An appealing addition to the piano concerto repertory

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Ricordanza
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An appealing addition to the piano concerto repertory

Post by Ricordanza » Sun Jan 25, 2015 10:10 pm

It may be true, as Philadelphia Inquirer music critic David Patrick Stearns wrote, that pianist Marc-Andre Hamelin “could probably sight-read the blueprint to a hydrogen bomb and make it sound compelling.” But when he has something really interesting to play, the result is entertaining and exciting. That was the case Thursday night, January 22, when Hamelin was the soloist with the Philadelphia Orchestra, under the baton of music director Yannick Nézet-Séguin, in the North American premiere of Mark-Anthony Turnage’s Piano Concerto. The British Turnage injected a healthy dose of (American) jazz in this three-movement work, performed in a most engaging manner by these two French-Canadians.

The first movement, Rondo-Variations, features quick exchanges between piano and orchestra. We hear a phrase from the piano, which is then tossed to the orchestra for a quick variation, and then, back to the piano for further transformation. The syncopated rhythm and jazz elements provide particular points of interest. The title of the second movement, Last Lullaby for Hans, refers to the late composer Hans Werner Henze, who had mentored Turnage. Suitably, it’s a slow movement, with passages that begin with a lyrical and tonal phrase, and then move into more ambiguous tonality and a more anxious mood. The lively third movement, A Grotesque Burlesque, has even more of a jazz inflection than the first movement, as well as the most virtuosic writing for the piano. No surprise that the thermonuclear powered Hamelin tossed this off, but overall, the verve of this music and the unerring interplay with the orchestra combined to produce a delightful musical experience.

In recent years, the Philadelphia Orchestra has resurrected some of the Stokowski orchestrations that have not been heard in decades. Before the concerto, we heard one such novelty: Stokowski’s orchestration of Rachmaninoff’s famous Prelude in C sharp Minor. As long as one does not try to compare these orchestrations with the original (the original piano version is an enormously effective piece for that instrument), one can enjoy these orchestrations as experiments in sound. Stokowski was all about orchestral sound, in particular, exploring and exploiting the possibilities of the sound of HIS Philadelphia Orchestra. But now that we know how this experiment turns out, we can put this novelty back on the shelf for a few more years.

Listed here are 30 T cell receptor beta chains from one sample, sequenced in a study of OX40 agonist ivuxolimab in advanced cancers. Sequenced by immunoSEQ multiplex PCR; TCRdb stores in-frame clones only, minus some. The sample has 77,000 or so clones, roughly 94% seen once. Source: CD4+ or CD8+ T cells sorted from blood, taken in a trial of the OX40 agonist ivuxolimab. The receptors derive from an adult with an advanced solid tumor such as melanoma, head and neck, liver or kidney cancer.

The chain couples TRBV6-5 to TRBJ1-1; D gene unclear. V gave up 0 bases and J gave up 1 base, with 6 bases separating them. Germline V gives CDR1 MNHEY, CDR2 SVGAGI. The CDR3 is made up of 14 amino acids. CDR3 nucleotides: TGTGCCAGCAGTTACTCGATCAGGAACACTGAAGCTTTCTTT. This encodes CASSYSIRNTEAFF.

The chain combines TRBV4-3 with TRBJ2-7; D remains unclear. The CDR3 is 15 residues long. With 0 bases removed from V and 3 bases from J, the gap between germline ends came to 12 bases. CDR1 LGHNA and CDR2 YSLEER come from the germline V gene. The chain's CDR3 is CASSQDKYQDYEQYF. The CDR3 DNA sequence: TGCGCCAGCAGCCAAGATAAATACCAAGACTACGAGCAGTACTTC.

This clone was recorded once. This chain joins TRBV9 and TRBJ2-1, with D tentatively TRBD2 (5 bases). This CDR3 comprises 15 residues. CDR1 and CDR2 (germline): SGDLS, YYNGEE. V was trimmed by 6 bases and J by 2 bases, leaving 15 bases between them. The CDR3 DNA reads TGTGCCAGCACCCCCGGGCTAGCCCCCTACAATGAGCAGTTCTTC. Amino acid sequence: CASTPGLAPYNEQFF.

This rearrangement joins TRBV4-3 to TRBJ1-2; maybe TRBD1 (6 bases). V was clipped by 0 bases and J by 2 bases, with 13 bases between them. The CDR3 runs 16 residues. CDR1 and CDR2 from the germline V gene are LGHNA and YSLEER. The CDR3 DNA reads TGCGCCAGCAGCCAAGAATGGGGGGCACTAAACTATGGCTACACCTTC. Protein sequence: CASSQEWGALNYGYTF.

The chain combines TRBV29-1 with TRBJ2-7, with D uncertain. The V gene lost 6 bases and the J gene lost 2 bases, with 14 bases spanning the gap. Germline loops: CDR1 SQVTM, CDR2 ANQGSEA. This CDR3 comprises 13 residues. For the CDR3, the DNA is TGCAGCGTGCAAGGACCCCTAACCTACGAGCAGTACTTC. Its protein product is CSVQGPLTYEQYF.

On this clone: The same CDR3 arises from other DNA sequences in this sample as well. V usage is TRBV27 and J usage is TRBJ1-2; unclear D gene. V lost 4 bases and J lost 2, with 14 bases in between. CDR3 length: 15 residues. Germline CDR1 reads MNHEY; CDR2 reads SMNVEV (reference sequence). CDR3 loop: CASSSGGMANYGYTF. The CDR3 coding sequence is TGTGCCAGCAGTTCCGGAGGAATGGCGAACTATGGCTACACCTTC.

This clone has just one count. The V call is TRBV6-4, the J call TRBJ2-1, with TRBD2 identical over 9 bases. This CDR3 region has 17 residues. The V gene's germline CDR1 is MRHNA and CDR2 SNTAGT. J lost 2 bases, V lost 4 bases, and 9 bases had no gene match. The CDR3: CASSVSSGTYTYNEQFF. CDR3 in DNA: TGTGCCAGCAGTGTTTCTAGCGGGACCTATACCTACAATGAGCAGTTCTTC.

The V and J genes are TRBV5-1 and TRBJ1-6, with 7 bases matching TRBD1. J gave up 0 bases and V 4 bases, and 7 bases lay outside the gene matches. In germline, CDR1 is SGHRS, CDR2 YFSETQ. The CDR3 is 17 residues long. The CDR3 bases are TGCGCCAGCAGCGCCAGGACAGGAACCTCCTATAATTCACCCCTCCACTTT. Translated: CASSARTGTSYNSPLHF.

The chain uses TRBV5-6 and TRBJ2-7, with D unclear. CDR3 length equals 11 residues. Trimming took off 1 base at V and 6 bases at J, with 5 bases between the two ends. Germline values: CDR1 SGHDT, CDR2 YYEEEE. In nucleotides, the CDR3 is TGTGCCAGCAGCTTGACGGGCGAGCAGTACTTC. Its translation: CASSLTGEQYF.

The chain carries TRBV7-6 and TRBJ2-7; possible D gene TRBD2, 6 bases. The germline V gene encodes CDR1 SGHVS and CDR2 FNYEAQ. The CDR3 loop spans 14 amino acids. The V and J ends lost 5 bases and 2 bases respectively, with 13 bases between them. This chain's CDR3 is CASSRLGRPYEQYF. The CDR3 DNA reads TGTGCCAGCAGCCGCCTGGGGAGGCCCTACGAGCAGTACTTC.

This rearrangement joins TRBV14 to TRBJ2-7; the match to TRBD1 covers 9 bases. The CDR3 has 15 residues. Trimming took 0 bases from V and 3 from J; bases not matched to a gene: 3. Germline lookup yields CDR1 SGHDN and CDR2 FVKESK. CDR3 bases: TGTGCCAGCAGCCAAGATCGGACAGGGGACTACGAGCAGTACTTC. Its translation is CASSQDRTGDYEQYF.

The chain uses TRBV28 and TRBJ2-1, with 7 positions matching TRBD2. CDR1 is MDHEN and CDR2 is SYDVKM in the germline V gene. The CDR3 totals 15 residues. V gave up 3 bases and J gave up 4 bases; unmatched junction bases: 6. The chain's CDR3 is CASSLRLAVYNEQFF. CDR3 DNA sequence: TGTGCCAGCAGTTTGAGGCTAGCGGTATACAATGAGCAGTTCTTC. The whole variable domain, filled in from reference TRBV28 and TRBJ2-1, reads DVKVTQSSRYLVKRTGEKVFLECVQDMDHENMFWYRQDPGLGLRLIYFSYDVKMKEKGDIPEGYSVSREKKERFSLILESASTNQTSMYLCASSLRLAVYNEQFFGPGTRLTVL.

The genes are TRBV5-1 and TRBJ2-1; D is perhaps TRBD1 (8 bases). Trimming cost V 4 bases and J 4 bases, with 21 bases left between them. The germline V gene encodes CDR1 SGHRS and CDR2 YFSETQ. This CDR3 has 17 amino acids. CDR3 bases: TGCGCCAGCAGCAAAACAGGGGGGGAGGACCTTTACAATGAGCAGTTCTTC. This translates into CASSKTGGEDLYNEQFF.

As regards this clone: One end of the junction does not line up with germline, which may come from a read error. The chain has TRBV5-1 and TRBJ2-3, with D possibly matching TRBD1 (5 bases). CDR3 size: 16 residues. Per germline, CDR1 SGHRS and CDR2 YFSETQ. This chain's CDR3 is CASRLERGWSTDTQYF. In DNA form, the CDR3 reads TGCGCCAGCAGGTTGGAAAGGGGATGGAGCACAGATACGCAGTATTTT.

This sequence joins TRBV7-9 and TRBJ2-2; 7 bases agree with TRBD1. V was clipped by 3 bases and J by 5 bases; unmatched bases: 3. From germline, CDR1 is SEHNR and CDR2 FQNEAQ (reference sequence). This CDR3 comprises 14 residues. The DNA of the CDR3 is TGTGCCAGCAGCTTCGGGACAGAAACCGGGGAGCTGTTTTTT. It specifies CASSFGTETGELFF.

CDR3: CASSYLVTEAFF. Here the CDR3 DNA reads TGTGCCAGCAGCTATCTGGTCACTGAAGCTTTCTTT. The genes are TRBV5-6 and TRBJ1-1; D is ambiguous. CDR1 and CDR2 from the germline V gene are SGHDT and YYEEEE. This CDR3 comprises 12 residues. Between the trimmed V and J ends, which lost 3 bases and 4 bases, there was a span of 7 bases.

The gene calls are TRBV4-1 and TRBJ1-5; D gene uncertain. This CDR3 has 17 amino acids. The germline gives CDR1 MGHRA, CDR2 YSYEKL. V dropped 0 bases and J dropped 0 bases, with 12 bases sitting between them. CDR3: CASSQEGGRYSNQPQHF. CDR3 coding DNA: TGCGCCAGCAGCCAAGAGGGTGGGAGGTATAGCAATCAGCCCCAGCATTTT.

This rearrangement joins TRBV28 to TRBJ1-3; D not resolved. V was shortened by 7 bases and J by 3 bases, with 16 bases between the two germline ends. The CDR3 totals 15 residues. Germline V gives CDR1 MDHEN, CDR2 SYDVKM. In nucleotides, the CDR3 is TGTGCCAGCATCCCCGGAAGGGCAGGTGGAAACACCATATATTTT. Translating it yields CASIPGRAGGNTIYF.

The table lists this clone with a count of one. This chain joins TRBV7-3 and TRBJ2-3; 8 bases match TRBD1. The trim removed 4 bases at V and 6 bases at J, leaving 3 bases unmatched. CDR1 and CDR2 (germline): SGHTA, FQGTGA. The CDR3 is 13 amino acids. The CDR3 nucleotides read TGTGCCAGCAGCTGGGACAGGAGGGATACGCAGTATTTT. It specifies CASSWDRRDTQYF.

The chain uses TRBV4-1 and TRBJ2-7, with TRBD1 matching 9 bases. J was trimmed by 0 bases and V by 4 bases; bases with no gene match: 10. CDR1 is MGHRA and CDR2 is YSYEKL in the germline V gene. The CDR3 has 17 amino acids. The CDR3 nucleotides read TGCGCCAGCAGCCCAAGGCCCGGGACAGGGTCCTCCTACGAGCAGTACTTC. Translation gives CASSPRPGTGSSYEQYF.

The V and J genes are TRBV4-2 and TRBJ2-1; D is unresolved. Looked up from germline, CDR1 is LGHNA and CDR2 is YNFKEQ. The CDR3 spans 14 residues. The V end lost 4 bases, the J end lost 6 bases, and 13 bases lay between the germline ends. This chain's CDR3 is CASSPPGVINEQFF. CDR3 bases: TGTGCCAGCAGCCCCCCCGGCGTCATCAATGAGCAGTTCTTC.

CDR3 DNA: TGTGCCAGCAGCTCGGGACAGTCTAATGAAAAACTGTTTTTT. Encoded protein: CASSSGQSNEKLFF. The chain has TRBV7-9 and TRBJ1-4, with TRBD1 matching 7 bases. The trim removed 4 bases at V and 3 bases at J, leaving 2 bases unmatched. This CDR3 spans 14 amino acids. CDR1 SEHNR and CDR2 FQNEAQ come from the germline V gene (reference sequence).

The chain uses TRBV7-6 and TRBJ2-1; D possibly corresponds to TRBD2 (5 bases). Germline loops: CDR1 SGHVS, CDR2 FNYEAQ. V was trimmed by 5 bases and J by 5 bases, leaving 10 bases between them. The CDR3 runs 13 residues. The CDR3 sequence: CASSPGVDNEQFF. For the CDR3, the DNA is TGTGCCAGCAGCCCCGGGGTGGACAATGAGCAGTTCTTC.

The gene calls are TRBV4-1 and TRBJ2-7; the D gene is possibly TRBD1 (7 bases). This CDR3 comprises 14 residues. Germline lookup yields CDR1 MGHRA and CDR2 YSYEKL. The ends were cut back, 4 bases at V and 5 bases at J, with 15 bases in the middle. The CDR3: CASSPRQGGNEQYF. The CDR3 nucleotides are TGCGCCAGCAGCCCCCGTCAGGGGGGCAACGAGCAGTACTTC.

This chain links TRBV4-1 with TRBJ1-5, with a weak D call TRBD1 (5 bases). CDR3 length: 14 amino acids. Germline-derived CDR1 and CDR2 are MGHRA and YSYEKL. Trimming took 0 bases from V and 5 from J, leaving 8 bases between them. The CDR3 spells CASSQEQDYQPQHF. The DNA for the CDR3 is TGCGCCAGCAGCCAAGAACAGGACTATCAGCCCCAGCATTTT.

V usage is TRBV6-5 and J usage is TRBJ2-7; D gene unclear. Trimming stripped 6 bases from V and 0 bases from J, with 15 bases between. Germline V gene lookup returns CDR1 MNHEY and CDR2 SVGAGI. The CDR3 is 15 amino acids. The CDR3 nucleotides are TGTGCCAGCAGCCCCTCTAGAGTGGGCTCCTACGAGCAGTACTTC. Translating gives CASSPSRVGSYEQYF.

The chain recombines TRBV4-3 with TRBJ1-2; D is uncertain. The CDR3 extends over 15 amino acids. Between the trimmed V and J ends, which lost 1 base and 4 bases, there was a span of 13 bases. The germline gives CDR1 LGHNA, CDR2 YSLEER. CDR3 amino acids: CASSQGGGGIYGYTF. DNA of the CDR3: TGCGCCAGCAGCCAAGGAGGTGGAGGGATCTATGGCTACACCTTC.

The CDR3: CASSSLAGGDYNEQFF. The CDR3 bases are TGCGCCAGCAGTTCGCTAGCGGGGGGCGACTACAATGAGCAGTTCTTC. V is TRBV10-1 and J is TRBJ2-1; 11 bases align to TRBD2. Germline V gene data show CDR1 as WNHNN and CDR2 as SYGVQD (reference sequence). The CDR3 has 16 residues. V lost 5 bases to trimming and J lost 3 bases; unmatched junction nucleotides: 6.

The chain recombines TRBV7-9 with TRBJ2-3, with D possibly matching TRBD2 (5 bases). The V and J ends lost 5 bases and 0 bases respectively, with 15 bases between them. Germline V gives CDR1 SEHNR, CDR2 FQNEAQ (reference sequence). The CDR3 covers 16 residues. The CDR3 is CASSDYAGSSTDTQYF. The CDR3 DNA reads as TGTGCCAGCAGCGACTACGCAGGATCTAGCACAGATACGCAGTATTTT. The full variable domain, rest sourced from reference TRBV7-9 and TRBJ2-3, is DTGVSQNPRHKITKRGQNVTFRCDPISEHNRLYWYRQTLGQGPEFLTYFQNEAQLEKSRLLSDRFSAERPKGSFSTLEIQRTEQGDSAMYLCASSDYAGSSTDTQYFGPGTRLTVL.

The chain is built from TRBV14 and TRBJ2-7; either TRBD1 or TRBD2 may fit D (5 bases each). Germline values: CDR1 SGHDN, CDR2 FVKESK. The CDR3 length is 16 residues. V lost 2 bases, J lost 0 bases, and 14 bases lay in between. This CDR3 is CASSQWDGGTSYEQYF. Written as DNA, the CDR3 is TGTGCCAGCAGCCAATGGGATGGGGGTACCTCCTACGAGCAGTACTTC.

Of course, Rachmaninoff could write effectively for the orchestra on his own, and one of his most well-known orchestral works is his Symphony No. 2. It’s a piece played and recorded often by the Philadelphians over the years, and this performance certainly did justice to this popular score. The last movement, in particular, was intense and thrilling, and evoked a tremendous ovation from the audience. Yet, I am still left with the impression that this piece, at an hour in length, is just too long. Yes, I know, there are longer works (Mahler comes to mind). But there are just some sections of the piece where the structure seems to come apart, and one is left with a feeling of meandering and repetition. Still, there are many moments of melodic inspiration and rich orchestration. For those moments, it is a work that retains appeal.

John F
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Re: An appealing addition to the piano concerto repertory

Post by John F » Sun Jan 25, 2015 11:10 pm

Marc-André Hamelin is certainly one of today's Most Valuable Players, notably for his unconventional and often extraordinarily challenging repertoire and for the command with which he plays it. I'm glad he's turning his attention to new music, and not just his own.
John Francis

Ricordanza
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Joined: Sun Jun 26, 2005 4:58 am
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Re: An appealing addition to the piano concerto repertory

Post by Ricordanza » Mon Jan 26, 2015 6:35 am

John F wrote:Marc-André Hamelin is certainly one of today's Most Valuable Players, notably for his unconventional and often extraordinarily challenging repertoire and for the command with which he plays it. I'm glad he's turning his attention to new music, and not just his own.
I should have mentioned that Turnage wrote this concerto specifically for Hamelin, and Hamelin and Yannick premiered the piece with the Rotterdam Philharmonic in 2013.

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